Diplomatic talks with India unlikely in the aftermath of the clash between India and ChinaWith India’s attention focused on China following a violent altercation at the border, boundary talks with Nepal unlikely to take place soon, say analysts.
Days after a fatal clash between Indian and Chinese troops in the disputed Galwan Valley left at least 20 Indian soldiers dead, the world continues to closely follow developments. Nepal has significant interests of its own in a peaceful diplomatic solution to the tensions, but it also has its own border disputes with India and any hope of resolving the issue early through diplomatic talks might just have vanished, say analysts.
Strategic experts and former ministers believe that India will likely focus all of its attention on first settling the dispute with China, which will lead to Nepal’s demands for talks falling by the wayside.
Nepal has been asking for talks to resolve boundary issues ever since India released a new political map in November showing Kalapani as part of its territory. Again, in early May, India opened a link road via Lipulekh, leading Nepal to issue a map of its own that includes Limpiyadhura, Lipulekh and Kalapani, all territories contested by India.
After Nepal’s House of Representatives passed an amendment to the constitution to formally induct the new map into the national emblem, India had “noted” developments and pressed its own claim. Even as tensions were rising between Nepal and India, the violent clash in eastern Ladakh took place on Monday.
And compared to the nature, severity and magnitude of the boundary dispute between India and China, the troubles between Nepal and India are not as serious or complex, say analysts.
“India will probably not conduct diplomatic talks with Nepal while scuffling with China over a territorial dispute,” said Geja Sharma Wagle, a strategic analyst who writes frequently on security matters. “This, however, is a sign of India’s diplomatic failures with both Nepal and China. Unless India realises this, there will be no dialogue anytime soon.”
Relations between India and Nepal have perhaps reached their lowest point since the 2015 blockade of Nepal, said Wagle. Political rhetoric had flown from both sides and even people-to-people relations appeared to hit a significant low. But the clash with China has displaced brewing animosity towards Nepal.
Given Nepal’s close relations with India, including the presence of thousands of Nepalis in the Indian Army and a treaty of peace and friendship, any conflict that involves India could result in a very complicated and sensitive situation for Nepal, Wagle said.
But Prime Minister KP Sharma Oli appears confident that talks with India will take place “very soon.” On Thursday, the National Assembly passed the constitutional amendment, which was swiftly endorsed by President Bidya Devi Bhandari.
“As soon as the President authenticates the new updated map, the process of constitution amendment is over and talks with India will move ahead,” Oli told reporters after an address in the upper chamber.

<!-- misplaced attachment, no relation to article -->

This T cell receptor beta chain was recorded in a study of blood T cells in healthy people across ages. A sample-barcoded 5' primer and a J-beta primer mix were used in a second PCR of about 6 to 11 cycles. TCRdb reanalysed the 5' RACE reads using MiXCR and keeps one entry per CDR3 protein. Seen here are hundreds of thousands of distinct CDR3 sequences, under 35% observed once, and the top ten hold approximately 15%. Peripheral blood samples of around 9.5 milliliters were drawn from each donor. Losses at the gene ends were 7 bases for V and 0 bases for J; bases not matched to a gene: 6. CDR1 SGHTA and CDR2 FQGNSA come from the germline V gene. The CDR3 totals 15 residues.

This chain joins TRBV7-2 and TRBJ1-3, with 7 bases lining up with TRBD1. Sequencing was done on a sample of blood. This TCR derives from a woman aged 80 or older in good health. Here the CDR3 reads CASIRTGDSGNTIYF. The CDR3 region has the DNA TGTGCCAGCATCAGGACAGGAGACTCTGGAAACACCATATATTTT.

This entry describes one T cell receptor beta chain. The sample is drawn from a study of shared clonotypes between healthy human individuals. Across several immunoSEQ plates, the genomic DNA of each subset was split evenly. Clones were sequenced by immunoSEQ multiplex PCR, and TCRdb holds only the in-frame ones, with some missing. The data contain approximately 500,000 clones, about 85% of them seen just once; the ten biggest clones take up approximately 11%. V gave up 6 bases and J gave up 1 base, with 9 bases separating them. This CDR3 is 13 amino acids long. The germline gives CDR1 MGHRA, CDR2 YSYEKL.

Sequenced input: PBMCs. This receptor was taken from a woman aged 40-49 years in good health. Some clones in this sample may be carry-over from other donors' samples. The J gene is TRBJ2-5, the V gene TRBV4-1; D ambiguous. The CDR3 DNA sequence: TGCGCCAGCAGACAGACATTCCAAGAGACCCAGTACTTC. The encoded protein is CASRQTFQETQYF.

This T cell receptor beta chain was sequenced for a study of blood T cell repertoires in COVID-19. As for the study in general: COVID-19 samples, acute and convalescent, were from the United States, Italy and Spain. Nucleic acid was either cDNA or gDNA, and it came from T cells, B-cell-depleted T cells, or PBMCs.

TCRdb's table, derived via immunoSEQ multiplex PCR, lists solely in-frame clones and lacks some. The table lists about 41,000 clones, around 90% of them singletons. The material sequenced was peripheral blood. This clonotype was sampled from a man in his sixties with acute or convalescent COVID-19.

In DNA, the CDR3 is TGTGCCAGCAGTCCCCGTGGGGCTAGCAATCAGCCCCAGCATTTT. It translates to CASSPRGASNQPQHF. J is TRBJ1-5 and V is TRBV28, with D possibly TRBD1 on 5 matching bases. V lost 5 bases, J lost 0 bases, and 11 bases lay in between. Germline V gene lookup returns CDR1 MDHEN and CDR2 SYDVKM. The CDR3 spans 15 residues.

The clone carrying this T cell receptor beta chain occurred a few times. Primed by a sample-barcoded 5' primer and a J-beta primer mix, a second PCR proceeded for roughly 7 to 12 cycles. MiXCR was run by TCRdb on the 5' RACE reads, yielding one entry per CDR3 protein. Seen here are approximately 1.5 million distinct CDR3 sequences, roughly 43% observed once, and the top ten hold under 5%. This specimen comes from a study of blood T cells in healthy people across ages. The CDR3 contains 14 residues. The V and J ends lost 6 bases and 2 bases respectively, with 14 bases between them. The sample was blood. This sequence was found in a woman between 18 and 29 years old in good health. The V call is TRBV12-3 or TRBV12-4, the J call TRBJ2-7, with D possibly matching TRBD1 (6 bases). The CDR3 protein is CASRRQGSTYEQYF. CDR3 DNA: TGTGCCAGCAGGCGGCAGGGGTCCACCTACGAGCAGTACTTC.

So far, all India has said in response to Nepal’s demands for talks is that diplomatic talks can only take place after the Covid-19 pandemic subsides.
But there is no reason why talks cannot be held simultaneously with both Nepal and China, say some ruling party leaders and government officials.
“Yes, we understand the seriousness on the other side of the border but I do not see any reason not to sit for talks with us,” said Rajan Bhattarai, Oli’s foreign relation’s adviser. “We are already employing various back-channel sources to create an environment conducive to talks.”
Bhattarai did not elaborate on what back-channel sources the Oli government is using to reach out to New Delhi.
If India can hold talks with Nepal at this moment, it will send a message that India’s “neighbourhood first” actually works and will contribute positively to India’s standing in the region, said a ruling party leader who did not wish to be named citing the sensitivity of the unfolding events.
“But with the nature of the dispute between India and China getting serious, Nepal will find it difficult to get on New Delhi’s foreign policy radar,” he said. “With the way some in the Indian media are stoking the dispute, public opinion towards Nepal is also very low and any positive outcome is unlikely.”
Some foreign policy wonks in Kathmandu believe that Nepal is caught between a rock and a hard place, due to its own inability to take serious diplomatic initiatives but also due to India’s intransigence in sitting for talks. Even if talks with India may not be possible immediately, Nepal can utilise this time to do its homework and prepare its ground, say analysts.
Ramesh Nath Pandey, a former foreign minister, believes that Nepal needs to abandon politics and embrace diplomacy.
“It is unfortunate to say that diplomacy has been bypassed when it should be in the driver’s seat,” said Pandey. “We have a serious trust deficit with both neighbours and this can be restored by serious talks. There is no alternative to talks, but I do not see a proper environment at this moment.”
India’s disputes with Nepal are small when compared to its border issues with China or Pakistan, say analysts, which is why it needs to work on resolving them sooner and preventing them from turning into bigger headaches. If India allows the dispute with China to overshadow talks with Nepal then it will only cement the perception that India is not interested in speaking to Nepal, said Indra Adhikari, a research fellow at the Policy Research Institute.
“India should realise that small irritants with its neighbours are not favourable to its peaceful rise as a global power,” said Adhikari. “India’s dispute, engagement, disagreement and conflict with China is different from ours. So as a responsible nation and an aspiring global power, India should resolve its small frictions with its neighbours and move ahead.”